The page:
With AICR’s new report showing for the first time that obesity is linked to ovarian cancer, there are now even more reasons for women to maintain a healthy body weight. I’ve already written about challenges women face when it comes to weight loss, and a recent blog by Colby describes some of the many nutrition myths surrounding cancer risk.
To help women reduce their risk of ovarian cancer, getting to a healthy weight matters. Let’s look at a few of the many weight loss myths I hear daily from women:
1. “I heard on Dr. Oz…” This is the start of many conversations I have with patients. It is usually followed by some supplement (e.g. garcinia cambogia) that “leads to weight loss.” There are usually few studies supporting the weight loss benefits of these supplements, potential risks or side effects from taking the supplement, and there is ALWAYS the caveat that a healthy diet and physical activity are needed for it to work. Continue reading
There’s nothing I love more than waking up on a holiday morning to the smell of freshly brewed coffee and the scent of something baking in the kitchen. Last year I wrote about how to modify your favorite holiday foods (in this case, coffee cake) to make them more nutritious while maintaining the taste you love. This year, I have a new idea: let’s make over the entire New Year’s Day brunch!
A typical brunch might include bagels, eggs, bacon and sausage and maybe even some pastries or doughnuts on the side. While it’s ok for everyone to indulge a bit – something I tell my patients all the time – there’s also good reason to limit these foods.
The brunch I just described is full of white (processed) flour, saturated fat (the kind that is harmful to heart health), sodium and sugar. Combined, these foods are a recipe for weight gain and increased cancer risk when eaten regularly. Moreover, this meal is completely lacking in the food components shown to help us live longer and healthier lives – vitamins, minerals, phytochemicals and fiber, to name a few.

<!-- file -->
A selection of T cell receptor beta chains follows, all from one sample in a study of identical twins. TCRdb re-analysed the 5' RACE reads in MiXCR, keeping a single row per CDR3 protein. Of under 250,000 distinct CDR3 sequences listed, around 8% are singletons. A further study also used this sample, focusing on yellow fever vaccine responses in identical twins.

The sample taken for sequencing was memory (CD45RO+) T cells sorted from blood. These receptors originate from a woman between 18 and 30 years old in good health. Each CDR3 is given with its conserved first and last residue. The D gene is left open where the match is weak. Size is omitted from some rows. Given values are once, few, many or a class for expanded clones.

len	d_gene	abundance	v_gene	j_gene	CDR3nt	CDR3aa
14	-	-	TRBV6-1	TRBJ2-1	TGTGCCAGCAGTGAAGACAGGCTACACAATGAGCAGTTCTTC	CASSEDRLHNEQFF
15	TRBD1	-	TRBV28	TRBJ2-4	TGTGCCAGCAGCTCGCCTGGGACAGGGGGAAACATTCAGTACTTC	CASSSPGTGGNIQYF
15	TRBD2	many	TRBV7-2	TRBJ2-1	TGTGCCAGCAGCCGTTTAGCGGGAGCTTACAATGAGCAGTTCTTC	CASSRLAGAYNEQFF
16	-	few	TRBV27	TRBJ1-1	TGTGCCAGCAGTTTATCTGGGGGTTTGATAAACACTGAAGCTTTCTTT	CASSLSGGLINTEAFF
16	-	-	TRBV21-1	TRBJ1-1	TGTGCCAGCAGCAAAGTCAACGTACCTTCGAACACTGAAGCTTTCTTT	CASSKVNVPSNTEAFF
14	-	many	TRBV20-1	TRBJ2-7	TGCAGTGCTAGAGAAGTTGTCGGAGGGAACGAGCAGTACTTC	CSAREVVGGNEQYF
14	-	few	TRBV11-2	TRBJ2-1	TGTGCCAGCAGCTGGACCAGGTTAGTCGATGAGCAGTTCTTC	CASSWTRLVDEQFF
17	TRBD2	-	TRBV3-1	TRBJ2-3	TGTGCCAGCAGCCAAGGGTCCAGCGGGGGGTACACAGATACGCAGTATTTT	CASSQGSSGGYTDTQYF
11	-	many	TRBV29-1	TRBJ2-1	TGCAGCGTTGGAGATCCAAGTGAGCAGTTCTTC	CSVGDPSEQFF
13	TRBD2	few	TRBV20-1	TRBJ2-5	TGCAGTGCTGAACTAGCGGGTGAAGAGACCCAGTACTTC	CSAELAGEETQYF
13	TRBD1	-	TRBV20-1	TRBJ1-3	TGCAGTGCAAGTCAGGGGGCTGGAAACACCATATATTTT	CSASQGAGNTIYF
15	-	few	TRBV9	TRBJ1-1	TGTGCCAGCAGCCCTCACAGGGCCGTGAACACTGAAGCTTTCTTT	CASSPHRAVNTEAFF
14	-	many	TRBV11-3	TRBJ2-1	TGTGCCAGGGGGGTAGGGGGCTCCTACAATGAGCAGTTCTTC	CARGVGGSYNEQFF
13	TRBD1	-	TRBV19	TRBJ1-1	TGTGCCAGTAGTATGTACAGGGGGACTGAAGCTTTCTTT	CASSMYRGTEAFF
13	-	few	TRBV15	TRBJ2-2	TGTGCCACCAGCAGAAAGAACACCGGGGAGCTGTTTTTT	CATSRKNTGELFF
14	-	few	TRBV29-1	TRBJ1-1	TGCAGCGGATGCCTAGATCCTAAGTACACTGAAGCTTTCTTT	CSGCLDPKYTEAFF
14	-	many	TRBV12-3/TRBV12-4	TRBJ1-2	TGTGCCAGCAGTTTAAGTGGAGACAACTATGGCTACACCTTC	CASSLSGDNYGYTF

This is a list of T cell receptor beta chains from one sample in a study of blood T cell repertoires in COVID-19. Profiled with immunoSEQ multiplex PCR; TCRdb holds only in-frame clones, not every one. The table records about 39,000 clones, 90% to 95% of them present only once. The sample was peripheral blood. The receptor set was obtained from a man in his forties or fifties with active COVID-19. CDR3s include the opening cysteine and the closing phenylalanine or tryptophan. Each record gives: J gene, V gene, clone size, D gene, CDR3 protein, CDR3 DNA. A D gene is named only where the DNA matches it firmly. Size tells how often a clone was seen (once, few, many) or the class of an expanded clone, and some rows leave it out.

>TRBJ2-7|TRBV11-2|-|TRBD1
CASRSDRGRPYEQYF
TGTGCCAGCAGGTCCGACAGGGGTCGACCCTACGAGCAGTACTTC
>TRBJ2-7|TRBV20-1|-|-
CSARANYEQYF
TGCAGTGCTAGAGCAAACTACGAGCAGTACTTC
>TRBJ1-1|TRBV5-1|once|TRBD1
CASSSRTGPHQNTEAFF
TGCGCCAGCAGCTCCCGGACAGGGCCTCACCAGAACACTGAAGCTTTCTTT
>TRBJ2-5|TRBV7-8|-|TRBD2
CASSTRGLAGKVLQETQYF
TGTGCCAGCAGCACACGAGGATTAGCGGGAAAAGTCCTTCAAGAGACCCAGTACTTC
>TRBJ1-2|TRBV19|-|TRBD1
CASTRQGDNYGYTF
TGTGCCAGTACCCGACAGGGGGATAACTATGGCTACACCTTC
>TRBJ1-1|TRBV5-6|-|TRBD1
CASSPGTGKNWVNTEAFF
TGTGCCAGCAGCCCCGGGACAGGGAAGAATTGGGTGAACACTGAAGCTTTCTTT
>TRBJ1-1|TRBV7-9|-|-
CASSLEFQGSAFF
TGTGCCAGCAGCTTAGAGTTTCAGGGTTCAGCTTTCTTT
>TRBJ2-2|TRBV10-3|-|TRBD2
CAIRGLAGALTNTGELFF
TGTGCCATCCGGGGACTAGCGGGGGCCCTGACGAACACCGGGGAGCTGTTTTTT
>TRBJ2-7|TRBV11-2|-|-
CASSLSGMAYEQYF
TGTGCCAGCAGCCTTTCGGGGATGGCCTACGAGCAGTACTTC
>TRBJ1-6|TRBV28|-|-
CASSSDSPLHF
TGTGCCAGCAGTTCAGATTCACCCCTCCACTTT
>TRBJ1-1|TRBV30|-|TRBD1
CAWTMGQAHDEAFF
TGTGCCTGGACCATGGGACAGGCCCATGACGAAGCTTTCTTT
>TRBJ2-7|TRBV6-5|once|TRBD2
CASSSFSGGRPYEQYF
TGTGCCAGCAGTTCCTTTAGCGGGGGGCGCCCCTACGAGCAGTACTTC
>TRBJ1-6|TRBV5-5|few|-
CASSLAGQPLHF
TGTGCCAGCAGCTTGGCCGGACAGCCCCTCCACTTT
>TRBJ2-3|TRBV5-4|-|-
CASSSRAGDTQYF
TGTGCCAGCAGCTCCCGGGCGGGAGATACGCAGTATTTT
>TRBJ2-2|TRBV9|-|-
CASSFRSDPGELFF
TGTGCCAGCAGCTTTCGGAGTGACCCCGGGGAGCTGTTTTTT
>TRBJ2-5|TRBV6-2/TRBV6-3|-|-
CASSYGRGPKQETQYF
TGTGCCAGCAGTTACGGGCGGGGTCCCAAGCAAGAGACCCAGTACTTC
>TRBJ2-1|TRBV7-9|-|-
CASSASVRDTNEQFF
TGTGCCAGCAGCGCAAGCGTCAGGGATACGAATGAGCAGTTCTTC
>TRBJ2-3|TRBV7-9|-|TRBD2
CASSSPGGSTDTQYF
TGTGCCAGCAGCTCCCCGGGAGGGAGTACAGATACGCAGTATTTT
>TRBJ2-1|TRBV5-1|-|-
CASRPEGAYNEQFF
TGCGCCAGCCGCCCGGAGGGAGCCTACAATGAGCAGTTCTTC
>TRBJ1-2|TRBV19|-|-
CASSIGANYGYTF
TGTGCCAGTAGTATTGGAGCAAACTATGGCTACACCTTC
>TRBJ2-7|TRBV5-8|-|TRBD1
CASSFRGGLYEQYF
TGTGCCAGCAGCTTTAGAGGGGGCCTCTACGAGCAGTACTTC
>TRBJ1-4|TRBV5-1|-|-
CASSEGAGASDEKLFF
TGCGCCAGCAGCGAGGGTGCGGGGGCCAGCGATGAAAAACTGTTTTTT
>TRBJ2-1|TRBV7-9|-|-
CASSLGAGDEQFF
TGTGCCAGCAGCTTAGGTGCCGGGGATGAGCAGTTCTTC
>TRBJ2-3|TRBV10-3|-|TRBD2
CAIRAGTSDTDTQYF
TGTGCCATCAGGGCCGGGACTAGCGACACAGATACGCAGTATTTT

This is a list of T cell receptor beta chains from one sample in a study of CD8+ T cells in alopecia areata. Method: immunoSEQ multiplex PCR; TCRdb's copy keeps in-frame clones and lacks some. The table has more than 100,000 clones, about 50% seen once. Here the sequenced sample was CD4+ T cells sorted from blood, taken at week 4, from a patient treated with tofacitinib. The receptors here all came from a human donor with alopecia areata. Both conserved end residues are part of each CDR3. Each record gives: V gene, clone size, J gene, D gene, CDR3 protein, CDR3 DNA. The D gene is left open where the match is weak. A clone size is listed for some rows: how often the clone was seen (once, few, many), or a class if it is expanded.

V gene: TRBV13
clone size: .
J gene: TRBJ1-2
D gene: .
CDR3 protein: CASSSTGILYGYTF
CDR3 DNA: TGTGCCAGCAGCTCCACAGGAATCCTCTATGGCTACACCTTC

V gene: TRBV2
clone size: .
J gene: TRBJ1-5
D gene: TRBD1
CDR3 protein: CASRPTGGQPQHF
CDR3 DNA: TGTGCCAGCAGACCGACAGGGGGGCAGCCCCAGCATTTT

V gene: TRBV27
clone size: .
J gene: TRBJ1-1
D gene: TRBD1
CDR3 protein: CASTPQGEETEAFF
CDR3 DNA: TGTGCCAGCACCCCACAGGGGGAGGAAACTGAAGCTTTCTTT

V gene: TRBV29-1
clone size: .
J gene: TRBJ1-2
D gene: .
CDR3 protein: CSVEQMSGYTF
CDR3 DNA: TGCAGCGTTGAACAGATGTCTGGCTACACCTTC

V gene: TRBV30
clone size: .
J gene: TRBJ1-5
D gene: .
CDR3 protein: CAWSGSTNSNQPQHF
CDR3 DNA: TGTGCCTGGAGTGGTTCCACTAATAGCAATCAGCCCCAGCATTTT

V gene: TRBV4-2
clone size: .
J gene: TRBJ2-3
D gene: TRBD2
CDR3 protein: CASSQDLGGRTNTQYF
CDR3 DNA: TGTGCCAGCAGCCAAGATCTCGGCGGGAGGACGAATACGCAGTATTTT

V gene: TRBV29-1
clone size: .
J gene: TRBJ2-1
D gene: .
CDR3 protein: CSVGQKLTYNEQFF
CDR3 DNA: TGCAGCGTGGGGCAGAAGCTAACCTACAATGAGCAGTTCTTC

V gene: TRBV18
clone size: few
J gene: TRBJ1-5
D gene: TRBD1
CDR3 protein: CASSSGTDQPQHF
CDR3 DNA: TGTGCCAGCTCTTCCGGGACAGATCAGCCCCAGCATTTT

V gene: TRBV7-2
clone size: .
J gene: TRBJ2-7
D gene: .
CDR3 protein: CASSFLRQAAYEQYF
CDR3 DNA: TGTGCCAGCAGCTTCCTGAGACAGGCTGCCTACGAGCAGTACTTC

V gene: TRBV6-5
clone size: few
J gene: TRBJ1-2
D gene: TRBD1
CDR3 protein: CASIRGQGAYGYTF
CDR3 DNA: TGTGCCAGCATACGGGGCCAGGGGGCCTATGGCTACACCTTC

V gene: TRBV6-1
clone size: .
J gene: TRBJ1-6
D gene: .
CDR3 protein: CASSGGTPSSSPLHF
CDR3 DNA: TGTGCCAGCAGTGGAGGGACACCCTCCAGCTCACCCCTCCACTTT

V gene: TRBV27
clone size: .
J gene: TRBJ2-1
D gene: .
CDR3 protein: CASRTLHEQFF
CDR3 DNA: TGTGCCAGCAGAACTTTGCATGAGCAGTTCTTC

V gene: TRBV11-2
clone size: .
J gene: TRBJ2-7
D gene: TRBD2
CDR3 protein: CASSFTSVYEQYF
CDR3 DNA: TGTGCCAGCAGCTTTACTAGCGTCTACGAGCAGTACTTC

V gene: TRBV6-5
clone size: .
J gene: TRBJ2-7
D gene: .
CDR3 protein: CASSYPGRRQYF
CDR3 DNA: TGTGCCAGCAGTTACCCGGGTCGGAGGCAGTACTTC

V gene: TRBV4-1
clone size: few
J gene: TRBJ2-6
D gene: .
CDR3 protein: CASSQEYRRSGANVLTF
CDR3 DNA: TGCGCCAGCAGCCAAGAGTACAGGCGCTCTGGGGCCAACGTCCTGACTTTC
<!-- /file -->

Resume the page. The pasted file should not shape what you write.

Here are some ideas to start your New Year with a healthy New Year’s day brunch. Continue reading
It’s summertime, and that means lots of fun BBQs, parties and traveling. Trigger-foods like sausage, chips and sweet/salty foods that you might normally keep out of the house can be hard to resist when you are away from home. You might also want to avoid offending your host by turning down the food they prepared.
You are not alone. Here are some tips to navigate four tricky common summer eating scenarios – it all starts with planning ahead!
At a potluck:
- Bring a healthy side dish like a garden salad or fruit salad so you can eat this instead of high-calorie sides like macaroni or potato salad.
- Be a food snob! If you don’t absolutely love the treat, don’t bother. If there is one dessert you like more than others, have just a small portion of that one.
- Fill your plate once. Build your plate based around the guidelines for the New American Plate. Then walk away from the food so you aren’t tempted to get seconds.
- Limit alcohol. If you have an alcoholic beverage, select a light beer or a glass of wine. Limit yourself to two drinks for men and one for women. If you have more than one, have a glass of water between drinks to slow you down and keep you hydrated. Continue reading